Family Elder Law Expert Blog
Family Elder Law is pleased to offer the legal blog entitled “The Family Elder Law Expert Blog,” authored by Jason A. Penrod, B.C.S., CELA. Jason is board certified as an Elder Law Expert by the Florida Bar and the National Elder Law Foundation. He is also the founder of Family Elder Law with offices in Lake Wales, Lakeland, and Sebring, Florida. The blog addresses legal issues of particular interest to our readers. In addition, the blog will answer individual questions from the readership on a wide range of topics.
Mistakes can be made when it comes to inheritances and Medicaid. Those mistakes can be costly.
Living arrangements for aging Americans are decidedly leaning towards aging in place. Nearly all older adults prefer to age in the comfort of their long time homes and familiar community surroundings. Aging in place often means living alone. Pew Research findings show that older people are more likely to live alone in the United States than in any other country worldwide. This preference of living solo, however, comes with hidden danger. Research from Science Times reports that living alone in your fifties and sixties increases the likelihood of dementia by thirty percent.
The advent of the Coronavirus (COVID-19) pandemic has given rise to many new internet and telephone, text, and even in-person scams. Many of the scam artists will pose as well-known and trusted sources of authority using malicious links that may look or sound like they are official. To be clear, the World Health Organization’s uniform resource locater (URL) is WHO.int, and the United States Centers for Disease Control and Prevention URL is CDC.gov. When looking for local information, be sure to search online for official government offices and websites to ensure you are getting valid data. No government agency is going to phone or text your number to ask for bank account information, nor will they come to your door, ostensibly providing testing kits and cures for a fee. If you feel you have been a victim or nearly a victim of fraud, contact the US Department of Justice web page or the US Department of Justice’s National Center for Fraud Hotline at 866-720-5721 to relate your experience.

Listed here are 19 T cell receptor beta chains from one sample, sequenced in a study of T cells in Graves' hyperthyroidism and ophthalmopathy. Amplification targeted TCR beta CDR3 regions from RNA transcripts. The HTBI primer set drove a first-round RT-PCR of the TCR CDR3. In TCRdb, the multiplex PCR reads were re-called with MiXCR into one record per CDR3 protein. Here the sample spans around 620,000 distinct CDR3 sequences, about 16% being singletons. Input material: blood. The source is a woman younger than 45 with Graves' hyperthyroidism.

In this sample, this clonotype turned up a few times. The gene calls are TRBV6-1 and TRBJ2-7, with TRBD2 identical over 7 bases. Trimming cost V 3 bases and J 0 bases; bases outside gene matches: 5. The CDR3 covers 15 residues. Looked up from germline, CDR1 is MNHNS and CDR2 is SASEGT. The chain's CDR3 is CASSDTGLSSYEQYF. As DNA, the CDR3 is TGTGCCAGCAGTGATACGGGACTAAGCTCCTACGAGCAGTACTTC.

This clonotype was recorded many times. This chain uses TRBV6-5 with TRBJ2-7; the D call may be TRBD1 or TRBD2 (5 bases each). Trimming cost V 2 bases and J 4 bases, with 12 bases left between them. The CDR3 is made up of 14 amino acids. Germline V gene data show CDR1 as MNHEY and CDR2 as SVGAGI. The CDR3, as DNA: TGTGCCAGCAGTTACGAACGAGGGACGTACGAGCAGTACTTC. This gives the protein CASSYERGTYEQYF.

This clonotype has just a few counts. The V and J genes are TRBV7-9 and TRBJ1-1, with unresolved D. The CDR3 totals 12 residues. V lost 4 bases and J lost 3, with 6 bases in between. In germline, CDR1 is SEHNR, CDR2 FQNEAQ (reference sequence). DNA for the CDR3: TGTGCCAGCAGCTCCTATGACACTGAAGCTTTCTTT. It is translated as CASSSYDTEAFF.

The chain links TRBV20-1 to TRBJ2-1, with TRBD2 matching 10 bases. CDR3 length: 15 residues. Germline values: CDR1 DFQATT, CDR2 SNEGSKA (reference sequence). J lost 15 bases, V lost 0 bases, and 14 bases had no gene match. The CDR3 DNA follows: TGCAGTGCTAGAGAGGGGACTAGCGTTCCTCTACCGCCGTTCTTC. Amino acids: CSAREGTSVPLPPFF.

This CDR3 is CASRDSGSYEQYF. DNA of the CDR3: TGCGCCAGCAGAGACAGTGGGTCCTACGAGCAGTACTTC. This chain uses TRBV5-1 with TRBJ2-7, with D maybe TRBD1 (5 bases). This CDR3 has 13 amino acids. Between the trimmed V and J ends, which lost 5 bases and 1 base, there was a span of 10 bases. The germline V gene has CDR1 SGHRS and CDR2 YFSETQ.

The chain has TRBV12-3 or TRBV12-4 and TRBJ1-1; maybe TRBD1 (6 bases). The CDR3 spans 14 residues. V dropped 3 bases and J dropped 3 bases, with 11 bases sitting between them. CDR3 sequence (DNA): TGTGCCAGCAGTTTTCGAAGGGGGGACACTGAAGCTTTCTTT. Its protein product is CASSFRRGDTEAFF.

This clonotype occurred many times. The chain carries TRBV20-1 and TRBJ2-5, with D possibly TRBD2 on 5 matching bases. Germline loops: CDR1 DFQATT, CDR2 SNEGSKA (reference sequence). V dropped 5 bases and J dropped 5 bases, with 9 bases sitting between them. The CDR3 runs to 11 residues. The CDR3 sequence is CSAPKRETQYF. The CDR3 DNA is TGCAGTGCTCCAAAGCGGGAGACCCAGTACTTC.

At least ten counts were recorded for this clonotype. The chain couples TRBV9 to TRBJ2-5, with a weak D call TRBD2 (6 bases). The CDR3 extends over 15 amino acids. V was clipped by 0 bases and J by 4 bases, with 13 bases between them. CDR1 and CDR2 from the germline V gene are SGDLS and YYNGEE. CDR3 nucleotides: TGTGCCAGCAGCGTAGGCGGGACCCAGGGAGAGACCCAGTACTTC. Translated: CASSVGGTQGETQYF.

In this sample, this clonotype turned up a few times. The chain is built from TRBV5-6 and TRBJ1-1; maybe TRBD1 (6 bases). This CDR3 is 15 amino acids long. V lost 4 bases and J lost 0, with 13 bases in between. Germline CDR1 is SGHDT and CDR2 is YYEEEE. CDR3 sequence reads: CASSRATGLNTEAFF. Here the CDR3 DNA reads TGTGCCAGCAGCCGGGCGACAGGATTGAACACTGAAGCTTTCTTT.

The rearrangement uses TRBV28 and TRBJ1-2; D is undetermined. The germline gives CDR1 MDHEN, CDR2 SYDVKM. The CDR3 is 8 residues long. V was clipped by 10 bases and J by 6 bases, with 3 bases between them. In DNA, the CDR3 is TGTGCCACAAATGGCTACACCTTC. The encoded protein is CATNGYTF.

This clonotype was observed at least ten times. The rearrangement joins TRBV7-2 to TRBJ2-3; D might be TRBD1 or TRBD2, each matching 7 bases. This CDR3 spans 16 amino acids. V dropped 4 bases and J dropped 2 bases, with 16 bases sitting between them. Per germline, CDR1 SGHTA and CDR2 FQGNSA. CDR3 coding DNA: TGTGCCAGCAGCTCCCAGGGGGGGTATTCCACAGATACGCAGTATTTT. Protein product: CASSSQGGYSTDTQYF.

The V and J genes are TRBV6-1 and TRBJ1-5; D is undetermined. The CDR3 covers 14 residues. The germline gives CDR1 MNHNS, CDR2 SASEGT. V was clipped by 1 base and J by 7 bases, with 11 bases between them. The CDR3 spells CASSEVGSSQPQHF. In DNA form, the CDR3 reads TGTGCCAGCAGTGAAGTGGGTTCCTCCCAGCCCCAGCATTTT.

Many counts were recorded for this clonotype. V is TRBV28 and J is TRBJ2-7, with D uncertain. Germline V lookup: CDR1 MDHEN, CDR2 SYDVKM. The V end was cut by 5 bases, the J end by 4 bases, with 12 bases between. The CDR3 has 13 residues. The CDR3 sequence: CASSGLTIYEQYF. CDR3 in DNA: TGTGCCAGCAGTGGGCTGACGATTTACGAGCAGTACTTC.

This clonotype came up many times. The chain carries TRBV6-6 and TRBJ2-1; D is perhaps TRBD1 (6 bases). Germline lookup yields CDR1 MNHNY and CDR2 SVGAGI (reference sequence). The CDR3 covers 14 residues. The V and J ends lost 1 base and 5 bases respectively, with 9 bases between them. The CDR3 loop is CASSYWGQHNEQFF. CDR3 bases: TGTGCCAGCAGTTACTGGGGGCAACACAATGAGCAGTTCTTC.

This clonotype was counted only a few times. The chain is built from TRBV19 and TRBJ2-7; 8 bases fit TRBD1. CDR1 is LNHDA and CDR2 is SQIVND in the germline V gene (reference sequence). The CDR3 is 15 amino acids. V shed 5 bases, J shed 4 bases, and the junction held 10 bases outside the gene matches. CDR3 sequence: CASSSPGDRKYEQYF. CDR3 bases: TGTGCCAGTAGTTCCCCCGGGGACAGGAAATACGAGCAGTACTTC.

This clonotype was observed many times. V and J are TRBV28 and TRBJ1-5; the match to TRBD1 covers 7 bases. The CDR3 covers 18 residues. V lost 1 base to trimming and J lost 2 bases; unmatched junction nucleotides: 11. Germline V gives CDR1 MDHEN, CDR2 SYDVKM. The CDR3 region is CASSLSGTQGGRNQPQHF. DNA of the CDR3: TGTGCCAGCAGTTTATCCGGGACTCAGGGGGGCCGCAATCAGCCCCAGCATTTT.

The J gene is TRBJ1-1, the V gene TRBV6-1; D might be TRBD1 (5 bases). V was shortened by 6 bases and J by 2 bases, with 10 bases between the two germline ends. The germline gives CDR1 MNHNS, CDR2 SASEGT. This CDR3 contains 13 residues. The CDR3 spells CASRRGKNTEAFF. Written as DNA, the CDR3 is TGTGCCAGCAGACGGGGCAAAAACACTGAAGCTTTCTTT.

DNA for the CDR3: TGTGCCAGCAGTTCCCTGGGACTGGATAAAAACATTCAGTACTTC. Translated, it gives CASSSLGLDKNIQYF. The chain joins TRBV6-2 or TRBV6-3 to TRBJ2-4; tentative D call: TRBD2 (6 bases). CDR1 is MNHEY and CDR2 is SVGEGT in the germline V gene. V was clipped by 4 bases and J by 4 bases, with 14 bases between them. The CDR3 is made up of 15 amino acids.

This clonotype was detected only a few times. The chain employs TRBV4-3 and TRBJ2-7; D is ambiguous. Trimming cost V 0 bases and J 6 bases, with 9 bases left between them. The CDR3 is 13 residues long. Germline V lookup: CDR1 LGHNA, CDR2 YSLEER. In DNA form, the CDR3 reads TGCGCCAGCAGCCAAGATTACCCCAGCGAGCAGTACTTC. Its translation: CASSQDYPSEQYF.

Good news on the health front is so welcome these days. Now there is some, for the huge numbers of people suffering from Alzheimer’s dementia and ALS (Amyotrophic Lateral Sclerosis, commonly known as Lou Gehrig’s disease). Researchers have found links between those two dread illnesses, and the new understanding is showing promising results in the laboratory using drugs and genetic alteration.
Continuing care retirement communities (CCRC) are gaining in popularity across the United States. Sometimes referred to as life plan communities, the goal is to provide a long-term care option for older residents. These residents prefer to live in the same community, though in different phase locations, during their aging process. In essence, it is a continuum of care that will see you through your pre-planned stages of older life.
Older Americans, the most at risk of COVID-19, are the least likely demographic to respond well to a vaccine. A vaccine shot works by fooling the body into believing it has been infected with a virus, thereby prompting its immune system to fight the intruding pathogen by making antibodies. Unfortunately, as we age, antibody production weakens, part of the process known as immunosenescence. A compromised immune system makes older adults more susceptible to viral and bacterial infections. The Wall Street Journal reports that 90 percent of flu deaths in the US every year are people over the age of 65.